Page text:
During the outbreak, controls must be put in place to safeguard all personnel from the risk of infection, and, in the case of mission-critical staff, a clear succession plan adopted should they fall ill. Some miners are de-risking operations through building dispersed team structures and providing natural contingencies for teams and critical staff. We’ve also seen an increased focus on monitoring mental as well as physical health, with an uptick in psychosocial forums. Mines may also change their approach to medical facilities, with some companies increasing the level of skills available on-site — we’ve even seen ICUs being built into greenfield mine plans.

Moving people

Action plans need to be created for each location, group of employees and individual, aligned to the detailed scenarios. These plans may include relocating staff with specialist skills, reducing the number of fly-in, fly-out workers and changing some rosters to reduce workforce movements. Once conditions stabilize, we are likely to see companies move to minimize their dependencies on key personnel through rethinking roles – for example, training office staff to operate dump trucks as a backup plan.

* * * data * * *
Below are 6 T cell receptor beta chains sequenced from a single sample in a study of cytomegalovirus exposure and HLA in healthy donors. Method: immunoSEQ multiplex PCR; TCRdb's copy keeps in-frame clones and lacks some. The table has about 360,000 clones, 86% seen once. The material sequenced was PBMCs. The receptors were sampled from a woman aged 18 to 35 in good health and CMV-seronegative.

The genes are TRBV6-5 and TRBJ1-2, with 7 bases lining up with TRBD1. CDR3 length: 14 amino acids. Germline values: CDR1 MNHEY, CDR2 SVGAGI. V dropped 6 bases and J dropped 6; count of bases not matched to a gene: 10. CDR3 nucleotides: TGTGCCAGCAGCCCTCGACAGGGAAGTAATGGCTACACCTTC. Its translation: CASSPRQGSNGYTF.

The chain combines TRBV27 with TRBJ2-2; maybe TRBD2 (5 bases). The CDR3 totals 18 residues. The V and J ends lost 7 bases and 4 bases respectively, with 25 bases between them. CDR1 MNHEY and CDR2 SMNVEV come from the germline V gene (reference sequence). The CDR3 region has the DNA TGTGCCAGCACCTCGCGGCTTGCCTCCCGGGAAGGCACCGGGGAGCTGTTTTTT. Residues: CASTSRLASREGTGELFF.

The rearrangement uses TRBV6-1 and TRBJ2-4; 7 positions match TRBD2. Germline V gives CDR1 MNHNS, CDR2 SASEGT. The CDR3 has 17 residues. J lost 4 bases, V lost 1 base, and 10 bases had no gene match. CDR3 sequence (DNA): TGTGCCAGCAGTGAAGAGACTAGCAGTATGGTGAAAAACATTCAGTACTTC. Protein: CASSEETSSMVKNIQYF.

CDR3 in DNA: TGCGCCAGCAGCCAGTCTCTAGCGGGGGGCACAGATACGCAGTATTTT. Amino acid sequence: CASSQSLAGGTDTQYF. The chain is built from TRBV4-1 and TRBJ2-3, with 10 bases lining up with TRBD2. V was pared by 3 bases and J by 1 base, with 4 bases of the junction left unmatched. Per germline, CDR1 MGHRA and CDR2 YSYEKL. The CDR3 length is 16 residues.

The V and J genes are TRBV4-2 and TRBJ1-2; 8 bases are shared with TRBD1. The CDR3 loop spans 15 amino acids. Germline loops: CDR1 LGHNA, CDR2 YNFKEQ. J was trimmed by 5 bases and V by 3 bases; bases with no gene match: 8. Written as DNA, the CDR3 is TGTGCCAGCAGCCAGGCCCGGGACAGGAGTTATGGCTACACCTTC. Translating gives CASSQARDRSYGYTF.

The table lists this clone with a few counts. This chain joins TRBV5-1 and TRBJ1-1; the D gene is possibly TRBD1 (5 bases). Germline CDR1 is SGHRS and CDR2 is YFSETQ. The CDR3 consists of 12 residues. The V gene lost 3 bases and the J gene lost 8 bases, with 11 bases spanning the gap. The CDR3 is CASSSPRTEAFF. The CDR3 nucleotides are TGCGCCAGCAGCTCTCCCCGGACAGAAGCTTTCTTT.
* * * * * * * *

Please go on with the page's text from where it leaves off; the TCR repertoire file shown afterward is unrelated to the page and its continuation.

Maintaining people productivity

Keeping people safe, while also supporting them to perform at their best, is a key challenge for companies during COVID-19. Monitoring outbreak location data and taking a flexible approach to manage resource deployment helps enable miners to safeguard personnel while maintaining optimum productivity. Regular and authentic communications are critical to ensure that staff stay connected and engaged. 

Managing people costs

Throughout this period of disruption, miners will have to align and manage trade-offs across workforce capacity, capability and cost as conditions change. Doing so effectively will require continous monitoring of the operating environment and regular updates of resource planning forecasts. Companies may need to adjust labor cost positions if prices drop and determine how to secure a supply of staff at the most profitable assets. This can be done by profiling the casual and contractor workforce, identifying and segmenting contract types, determining labor criticality and understanding termination terms and conditions.